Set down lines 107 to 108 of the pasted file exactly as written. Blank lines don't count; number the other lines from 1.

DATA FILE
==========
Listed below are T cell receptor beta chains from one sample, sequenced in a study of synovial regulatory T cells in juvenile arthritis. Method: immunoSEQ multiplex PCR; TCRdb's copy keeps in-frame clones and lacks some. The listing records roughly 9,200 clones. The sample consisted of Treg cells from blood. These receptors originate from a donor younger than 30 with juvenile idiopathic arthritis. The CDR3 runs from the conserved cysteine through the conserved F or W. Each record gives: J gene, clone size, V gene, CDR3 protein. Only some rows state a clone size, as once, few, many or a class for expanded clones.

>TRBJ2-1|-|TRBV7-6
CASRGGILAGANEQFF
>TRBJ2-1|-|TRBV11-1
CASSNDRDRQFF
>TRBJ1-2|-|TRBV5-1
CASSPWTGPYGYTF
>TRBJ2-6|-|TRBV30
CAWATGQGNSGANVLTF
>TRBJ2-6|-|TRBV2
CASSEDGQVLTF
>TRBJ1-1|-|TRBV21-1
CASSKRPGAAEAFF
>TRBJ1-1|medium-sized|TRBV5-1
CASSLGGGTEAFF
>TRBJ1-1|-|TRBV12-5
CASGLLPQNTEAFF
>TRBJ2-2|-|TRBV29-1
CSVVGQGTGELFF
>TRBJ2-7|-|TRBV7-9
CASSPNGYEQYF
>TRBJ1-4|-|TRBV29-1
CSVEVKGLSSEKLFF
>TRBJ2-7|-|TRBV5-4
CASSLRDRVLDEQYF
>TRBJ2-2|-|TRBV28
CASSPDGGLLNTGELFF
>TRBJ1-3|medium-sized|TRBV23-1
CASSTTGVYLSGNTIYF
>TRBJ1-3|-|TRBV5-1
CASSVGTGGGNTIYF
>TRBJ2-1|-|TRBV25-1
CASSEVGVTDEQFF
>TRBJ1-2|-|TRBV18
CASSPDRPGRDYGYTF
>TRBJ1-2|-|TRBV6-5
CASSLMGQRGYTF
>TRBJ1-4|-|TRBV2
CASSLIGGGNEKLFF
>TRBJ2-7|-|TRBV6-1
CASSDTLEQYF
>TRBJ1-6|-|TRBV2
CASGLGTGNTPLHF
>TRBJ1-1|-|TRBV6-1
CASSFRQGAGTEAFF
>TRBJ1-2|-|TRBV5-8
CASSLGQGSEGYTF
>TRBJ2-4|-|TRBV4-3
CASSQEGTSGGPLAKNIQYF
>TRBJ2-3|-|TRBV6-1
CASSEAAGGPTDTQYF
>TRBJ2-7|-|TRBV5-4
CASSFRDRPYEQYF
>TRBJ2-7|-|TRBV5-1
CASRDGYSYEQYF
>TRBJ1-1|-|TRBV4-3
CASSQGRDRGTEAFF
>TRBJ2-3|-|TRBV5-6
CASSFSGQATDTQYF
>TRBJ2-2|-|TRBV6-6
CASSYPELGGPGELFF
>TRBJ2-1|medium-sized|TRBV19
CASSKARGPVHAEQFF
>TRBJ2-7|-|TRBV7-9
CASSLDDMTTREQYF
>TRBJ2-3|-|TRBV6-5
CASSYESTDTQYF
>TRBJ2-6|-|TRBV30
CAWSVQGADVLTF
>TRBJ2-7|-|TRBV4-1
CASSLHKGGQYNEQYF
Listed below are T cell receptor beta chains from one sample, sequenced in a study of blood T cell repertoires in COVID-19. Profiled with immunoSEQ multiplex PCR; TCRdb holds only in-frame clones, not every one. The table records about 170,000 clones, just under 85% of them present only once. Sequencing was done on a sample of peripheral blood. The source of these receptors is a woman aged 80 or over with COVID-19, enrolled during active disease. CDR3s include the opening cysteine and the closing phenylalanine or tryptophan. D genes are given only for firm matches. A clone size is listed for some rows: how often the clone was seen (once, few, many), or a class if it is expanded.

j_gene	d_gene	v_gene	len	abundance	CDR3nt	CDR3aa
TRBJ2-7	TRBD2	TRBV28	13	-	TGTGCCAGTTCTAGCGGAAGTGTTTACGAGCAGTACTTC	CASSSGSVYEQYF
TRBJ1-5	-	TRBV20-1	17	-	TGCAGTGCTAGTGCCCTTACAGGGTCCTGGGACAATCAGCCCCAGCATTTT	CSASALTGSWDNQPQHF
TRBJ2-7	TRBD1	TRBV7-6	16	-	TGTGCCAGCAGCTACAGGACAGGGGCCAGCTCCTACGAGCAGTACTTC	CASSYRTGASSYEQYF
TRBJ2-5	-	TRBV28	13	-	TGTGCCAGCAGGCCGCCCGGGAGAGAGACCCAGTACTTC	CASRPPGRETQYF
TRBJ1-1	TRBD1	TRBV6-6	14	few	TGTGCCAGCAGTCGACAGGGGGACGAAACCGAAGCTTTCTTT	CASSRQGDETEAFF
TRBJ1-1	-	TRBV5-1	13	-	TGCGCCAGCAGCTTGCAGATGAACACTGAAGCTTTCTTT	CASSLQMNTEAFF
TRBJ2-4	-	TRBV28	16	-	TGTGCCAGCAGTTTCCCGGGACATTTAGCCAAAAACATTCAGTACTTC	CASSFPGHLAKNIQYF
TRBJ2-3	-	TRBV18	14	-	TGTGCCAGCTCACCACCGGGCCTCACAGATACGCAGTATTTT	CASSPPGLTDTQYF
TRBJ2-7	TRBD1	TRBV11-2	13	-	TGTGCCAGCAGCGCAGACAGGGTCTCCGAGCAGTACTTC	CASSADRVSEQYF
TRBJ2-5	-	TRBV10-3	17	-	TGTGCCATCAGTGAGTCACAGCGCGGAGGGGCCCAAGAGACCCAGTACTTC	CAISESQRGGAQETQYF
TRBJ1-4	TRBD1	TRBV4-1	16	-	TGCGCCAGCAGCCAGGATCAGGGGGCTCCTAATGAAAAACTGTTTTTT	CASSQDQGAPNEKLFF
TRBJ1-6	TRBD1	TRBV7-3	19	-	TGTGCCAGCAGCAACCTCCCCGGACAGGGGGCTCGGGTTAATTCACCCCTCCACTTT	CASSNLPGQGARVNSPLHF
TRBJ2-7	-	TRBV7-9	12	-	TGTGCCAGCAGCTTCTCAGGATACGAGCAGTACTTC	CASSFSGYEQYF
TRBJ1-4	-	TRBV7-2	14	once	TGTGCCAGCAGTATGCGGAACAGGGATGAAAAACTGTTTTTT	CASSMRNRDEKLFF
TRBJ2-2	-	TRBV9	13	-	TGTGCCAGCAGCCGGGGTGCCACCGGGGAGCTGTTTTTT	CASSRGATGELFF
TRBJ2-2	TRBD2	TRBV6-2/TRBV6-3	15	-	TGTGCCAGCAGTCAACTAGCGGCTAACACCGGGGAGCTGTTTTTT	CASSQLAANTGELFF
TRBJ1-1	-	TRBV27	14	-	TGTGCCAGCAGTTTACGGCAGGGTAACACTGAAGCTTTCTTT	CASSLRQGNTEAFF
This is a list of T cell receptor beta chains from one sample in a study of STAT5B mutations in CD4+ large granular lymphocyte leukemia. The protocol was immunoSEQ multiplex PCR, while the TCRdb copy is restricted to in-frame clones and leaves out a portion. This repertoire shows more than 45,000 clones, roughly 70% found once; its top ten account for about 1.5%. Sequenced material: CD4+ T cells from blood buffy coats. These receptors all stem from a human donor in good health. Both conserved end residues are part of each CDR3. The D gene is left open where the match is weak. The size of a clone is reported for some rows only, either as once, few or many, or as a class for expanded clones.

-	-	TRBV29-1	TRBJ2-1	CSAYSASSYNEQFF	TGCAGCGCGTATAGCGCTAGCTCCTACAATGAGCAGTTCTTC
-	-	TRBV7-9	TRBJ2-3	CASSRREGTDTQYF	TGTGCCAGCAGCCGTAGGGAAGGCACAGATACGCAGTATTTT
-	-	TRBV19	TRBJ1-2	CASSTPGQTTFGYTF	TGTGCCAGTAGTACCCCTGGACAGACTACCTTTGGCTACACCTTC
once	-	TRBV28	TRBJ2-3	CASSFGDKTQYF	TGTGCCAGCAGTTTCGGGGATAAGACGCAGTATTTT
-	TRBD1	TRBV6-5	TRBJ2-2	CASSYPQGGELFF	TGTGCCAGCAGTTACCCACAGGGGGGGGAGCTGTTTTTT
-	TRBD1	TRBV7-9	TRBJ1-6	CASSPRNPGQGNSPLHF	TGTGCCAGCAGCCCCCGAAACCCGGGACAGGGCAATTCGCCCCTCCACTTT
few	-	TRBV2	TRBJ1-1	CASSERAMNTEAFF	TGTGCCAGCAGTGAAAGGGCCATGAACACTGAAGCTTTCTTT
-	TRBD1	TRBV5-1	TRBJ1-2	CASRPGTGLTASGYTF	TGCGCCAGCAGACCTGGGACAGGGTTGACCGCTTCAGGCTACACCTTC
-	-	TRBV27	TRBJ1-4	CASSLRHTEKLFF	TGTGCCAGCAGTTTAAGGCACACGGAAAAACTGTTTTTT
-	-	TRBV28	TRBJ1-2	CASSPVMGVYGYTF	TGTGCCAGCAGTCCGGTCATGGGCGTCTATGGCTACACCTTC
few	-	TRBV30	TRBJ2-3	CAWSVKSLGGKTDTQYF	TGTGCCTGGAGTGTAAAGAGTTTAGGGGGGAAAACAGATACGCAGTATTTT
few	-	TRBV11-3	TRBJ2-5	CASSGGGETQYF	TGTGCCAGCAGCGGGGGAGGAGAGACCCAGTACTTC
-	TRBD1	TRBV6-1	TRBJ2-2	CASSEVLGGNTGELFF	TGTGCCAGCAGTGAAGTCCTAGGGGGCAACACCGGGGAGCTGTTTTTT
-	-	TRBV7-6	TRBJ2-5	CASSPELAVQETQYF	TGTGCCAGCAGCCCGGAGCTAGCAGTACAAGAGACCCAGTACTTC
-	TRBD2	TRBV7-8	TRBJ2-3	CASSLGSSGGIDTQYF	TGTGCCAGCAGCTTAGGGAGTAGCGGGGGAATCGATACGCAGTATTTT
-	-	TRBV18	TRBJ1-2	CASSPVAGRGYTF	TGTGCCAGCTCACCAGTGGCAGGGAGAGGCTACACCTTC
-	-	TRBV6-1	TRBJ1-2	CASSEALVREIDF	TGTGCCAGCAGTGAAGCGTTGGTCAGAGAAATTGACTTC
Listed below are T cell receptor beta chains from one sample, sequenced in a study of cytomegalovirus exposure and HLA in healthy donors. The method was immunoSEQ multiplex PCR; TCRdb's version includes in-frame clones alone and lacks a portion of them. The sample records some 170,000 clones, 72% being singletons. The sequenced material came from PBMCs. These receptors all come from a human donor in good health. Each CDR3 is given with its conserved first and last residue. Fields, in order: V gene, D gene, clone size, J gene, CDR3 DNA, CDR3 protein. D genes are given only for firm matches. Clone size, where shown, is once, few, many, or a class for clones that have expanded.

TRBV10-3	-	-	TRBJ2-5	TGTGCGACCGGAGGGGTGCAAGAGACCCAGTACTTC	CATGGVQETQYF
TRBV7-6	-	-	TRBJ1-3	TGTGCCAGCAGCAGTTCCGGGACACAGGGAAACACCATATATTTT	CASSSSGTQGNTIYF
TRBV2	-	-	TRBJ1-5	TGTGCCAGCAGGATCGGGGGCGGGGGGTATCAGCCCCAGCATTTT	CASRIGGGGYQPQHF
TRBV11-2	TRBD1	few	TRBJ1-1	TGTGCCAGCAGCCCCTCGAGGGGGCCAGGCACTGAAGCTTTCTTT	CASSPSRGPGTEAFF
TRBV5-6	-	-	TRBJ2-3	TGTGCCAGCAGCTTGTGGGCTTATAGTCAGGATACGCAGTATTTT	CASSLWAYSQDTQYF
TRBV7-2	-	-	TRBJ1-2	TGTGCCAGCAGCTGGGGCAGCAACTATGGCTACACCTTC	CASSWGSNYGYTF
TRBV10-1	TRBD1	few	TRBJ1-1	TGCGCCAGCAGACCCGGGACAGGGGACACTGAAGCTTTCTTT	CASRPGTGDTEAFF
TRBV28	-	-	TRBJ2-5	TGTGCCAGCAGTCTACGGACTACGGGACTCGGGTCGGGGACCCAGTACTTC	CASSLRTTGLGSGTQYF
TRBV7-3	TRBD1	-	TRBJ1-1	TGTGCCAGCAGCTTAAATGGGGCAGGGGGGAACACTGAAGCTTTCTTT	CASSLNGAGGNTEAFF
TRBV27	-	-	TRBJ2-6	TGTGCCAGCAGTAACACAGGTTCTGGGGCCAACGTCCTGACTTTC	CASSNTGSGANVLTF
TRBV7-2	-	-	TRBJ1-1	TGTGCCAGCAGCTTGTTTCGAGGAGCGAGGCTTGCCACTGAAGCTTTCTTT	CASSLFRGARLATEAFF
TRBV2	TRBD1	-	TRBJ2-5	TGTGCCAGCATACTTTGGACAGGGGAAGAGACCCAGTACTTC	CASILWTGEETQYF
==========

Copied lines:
-	-	TRBV18	TRBJ1-2	CASSPVAGRGYTF	TGTGCCAGCTCACCAGTGGCAGGGAGAGGCTACACCTTC
-	-	TRBV6-1	TRBJ1-2	CASSEALVREIDF	TGTGCCAGCAGTGAAGCGTTGGTCAGAGAAATTGACTTC